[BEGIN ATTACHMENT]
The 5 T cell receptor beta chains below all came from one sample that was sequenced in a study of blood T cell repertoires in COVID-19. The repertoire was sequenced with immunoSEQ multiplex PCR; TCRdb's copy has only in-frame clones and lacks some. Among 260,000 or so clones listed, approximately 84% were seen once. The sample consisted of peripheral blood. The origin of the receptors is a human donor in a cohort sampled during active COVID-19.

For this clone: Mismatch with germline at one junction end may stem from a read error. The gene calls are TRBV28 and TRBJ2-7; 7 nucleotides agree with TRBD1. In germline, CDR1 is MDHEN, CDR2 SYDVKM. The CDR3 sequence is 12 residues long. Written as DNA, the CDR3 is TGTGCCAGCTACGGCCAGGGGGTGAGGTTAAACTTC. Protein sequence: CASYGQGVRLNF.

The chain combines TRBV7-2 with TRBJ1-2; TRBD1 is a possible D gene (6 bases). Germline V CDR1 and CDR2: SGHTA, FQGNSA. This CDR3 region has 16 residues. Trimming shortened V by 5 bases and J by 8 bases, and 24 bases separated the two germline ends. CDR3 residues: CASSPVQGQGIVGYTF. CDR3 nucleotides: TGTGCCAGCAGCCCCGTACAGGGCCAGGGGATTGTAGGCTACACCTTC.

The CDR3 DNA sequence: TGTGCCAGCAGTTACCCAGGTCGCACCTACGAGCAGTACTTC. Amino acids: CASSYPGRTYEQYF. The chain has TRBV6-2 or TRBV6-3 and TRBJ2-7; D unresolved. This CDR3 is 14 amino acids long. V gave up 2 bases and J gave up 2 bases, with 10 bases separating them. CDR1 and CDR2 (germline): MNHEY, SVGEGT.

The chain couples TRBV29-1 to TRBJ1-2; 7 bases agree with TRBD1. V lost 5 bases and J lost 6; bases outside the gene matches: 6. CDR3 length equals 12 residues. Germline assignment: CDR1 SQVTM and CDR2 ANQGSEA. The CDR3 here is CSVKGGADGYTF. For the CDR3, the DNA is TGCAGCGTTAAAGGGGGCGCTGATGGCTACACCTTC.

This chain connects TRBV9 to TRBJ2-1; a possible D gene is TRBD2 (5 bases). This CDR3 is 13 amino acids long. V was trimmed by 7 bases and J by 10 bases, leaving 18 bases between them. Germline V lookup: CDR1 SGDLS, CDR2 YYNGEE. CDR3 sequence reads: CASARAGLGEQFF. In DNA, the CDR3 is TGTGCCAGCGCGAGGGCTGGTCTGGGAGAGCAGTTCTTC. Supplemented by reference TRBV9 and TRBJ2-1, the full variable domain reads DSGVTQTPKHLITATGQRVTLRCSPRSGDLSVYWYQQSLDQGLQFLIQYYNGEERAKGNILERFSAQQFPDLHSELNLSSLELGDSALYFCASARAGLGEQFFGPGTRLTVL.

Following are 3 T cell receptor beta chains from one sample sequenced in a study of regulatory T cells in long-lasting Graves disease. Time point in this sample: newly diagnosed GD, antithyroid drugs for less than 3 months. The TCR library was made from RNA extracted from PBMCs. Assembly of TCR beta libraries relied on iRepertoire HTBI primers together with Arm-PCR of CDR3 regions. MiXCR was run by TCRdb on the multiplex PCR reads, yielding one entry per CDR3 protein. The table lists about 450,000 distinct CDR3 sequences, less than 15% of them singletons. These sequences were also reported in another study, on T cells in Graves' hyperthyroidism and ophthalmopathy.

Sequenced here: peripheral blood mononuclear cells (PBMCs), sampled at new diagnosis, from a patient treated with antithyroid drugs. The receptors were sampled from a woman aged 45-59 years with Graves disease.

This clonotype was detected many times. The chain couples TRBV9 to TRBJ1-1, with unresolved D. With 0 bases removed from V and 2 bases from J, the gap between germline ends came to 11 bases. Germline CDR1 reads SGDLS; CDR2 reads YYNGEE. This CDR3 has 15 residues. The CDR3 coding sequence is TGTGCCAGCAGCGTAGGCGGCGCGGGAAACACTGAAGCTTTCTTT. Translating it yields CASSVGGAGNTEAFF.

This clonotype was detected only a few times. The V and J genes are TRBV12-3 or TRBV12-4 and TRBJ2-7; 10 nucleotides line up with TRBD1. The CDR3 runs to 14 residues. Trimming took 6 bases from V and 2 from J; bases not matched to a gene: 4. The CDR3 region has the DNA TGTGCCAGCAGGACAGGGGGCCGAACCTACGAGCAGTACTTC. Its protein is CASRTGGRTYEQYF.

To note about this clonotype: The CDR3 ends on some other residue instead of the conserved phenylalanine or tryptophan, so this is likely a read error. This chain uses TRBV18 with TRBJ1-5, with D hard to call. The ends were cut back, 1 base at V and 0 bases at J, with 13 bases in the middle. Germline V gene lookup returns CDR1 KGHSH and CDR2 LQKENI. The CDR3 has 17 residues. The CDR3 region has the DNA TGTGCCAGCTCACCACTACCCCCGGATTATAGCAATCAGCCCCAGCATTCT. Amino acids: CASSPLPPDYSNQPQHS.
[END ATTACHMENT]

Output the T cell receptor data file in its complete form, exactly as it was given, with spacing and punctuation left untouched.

The 5 T cell receptor beta chains below all came from one sample that was sequenced in a study of blood T cell repertoires in COVID-19. The repertoire was sequenced with immunoSEQ multiplex PCR; TCRdb's copy has only in-frame clones and lacks some. Among 260,000 or so clones listed, approximately 84% were seen once. The sample consisted of peripheral blood. The origin of the receptors is a human donor in a cohort sampled during active COVID-19.

For this clone: Mismatch with germline at one junction end may stem from a read error. The gene calls are TRBV28 and TRBJ2-7; 7 nucleotides agree with TRBD1. In germline, CDR1 is MDHEN, CDR2 SYDVKM. The CDR3 sequence is 12 residues long. Written as DNA, the CDR3 is TGTGCCAGCTACGGCCAGGGGGTGAGGTTAAACTTC. Protein sequence: CASYGQGVRLNF.

The chain combines TRBV7-2 with TRBJ1-2; TRBD1 is a possible D gene (6 bases). Germline V CDR1 and CDR2: SGHTA, FQGNSA. This CDR3 region has 16 residues. Trimming shortened V by 5 bases and J by 8 bases, and 24 bases separated the two germline ends. CDR3 residues: CASSPVQGQGIVGYTF. CDR3 nucleotides: TGTGCCAGCAGCCCCGTACAGGGCCAGGGGATTGTAGGCTACACCTTC.

The CDR3 DNA sequence: TGTGCCAGCAGTTACCCAGGTCGCACCTACGAGCAGTACTTC. Amino acids: CASSYPGRTYEQYF. The chain has TRBV6-2 or TRBV6-3 and TRBJ2-7; D unresolved. This CDR3 is 14 amino acids long. V gave up 2 bases and J gave up 2 bases, with 10 bases separating them. CDR1 and CDR2 (germline): MNHEY, SVGEGT.

The chain couples TRBV29-1 to TRBJ1-2; 7 bases agree with TRBD1. V lost 5 bases and J lost 6; bases outside the gene matches: 6. CDR3 length equals 12 residues. Germline assignment: CDR1 SQVTM and CDR2 ANQGSEA. The CDR3 here is CSVKGGADGYTF. For the CDR3, the DNA is TGCAGCGTTAAAGGGGGCGCTGATGGCTACACCTTC.

This chain connects TRBV9 to TRBJ2-1; a possible D gene is TRBD2 (5 bases). This CDR3 is 13 amino acids long. V was trimmed by 7 bases and J by 10 bases, leaving 18 bases between them. Germline V lookup: CDR1 SGDLS, CDR2 YYNGEE. CDR3 sequence reads: CASARAGLGEQFF. In DNA, the CDR3 is TGTGCCAGCGCGAGGGCTGGTCTGGGAGAGCAGTTCTTC. Supplemented by reference TRBV9 and TRBJ2-1, the full variable domain reads DSGVTQTPKHLITATGQRVTLRCSPRSGDLSVYWYQQSLDQGLQFLIQYYNGEERAKGNILERFSAQQFPDLHSELNLSSLELGDSALYFCASARAGLGEQFFGPGTRLTVL.

Following are 3 T cell receptor beta chains from one sample sequenced in a study of regulatory T cells in long-lasting Graves disease. Time point in this sample: newly diagnosed GD, antithyroid drugs for less than 3 months. The TCR library was made from RNA extracted from PBMCs. Assembly of TCR beta libraries relied on iRepertoire HTBI primers together with Arm-PCR of CDR3 regions. MiXCR was run by TCRdb on the multiplex PCR reads, yielding one entry per CDR3 protein. The table lists about 450,000 distinct CDR3 sequences, less than 15% of them singletons. These sequences were also reported in another study, on T cells in Graves' hyperthyroidism and ophthalmopathy.

Sequenced here: peripheral blood mononuclear cells (PBMCs), sampled at new diagnosis, from a patient treated with antithyroid drugs. The receptors were sampled from a woman aged 45-59 years with Graves disease.

This clonotype was detected many times. The chain couples TRBV9 to TRBJ1-1, with unresolved D. With 0 bases removed from V and 2 bases from J, the gap between germline ends came to 11 bases. Germline CDR1 reads SGDLS; CDR2 reads YYNGEE. This CDR3 has 15 residues. The CDR3 coding sequence is TGTGCCAGCAGCGTAGGCGGCGCGGGAAACACTGAAGCTTTCTTT. Translating it yields CASSVGGAGNTEAFF.

This clonotype was detected only a few times. The V and J genes are TRBV12-3 or TRBV12-4 and TRBJ2-7; 10 nucleotides line up with TRBD1. The CDR3 runs to 14 residues. Trimming took 6 bases from V and 2 from J; bases not matched to a gene: 4. The CDR3 region has the DNA TGTGCCAGCAGGACAGGGGGCCGAACCTACGAGCAGTACTTC. Its protein is CASRTGGRTYEQYF.

To note about this clonotype: The CDR3 ends on some other residue instead of the conserved phenylalanine or tryptophan, so this is likely a read error. This chain uses TRBV18 with TRBJ1-5, with D hard to call. The ends were cut back, 1 base at V and 0 bases at J, with 13 bases in the middle. Germline V gene lookup returns CDR1 KGHSH and CDR2 LQKENI. The CDR3 has 17 residues. The CDR3 region has the DNA TGTGCCAGCTCACCACTACCCCCGGATTATAGCAATCAGCCCCAGCATTCT. Amino acids: CASSPLPPDYSNQPQHS.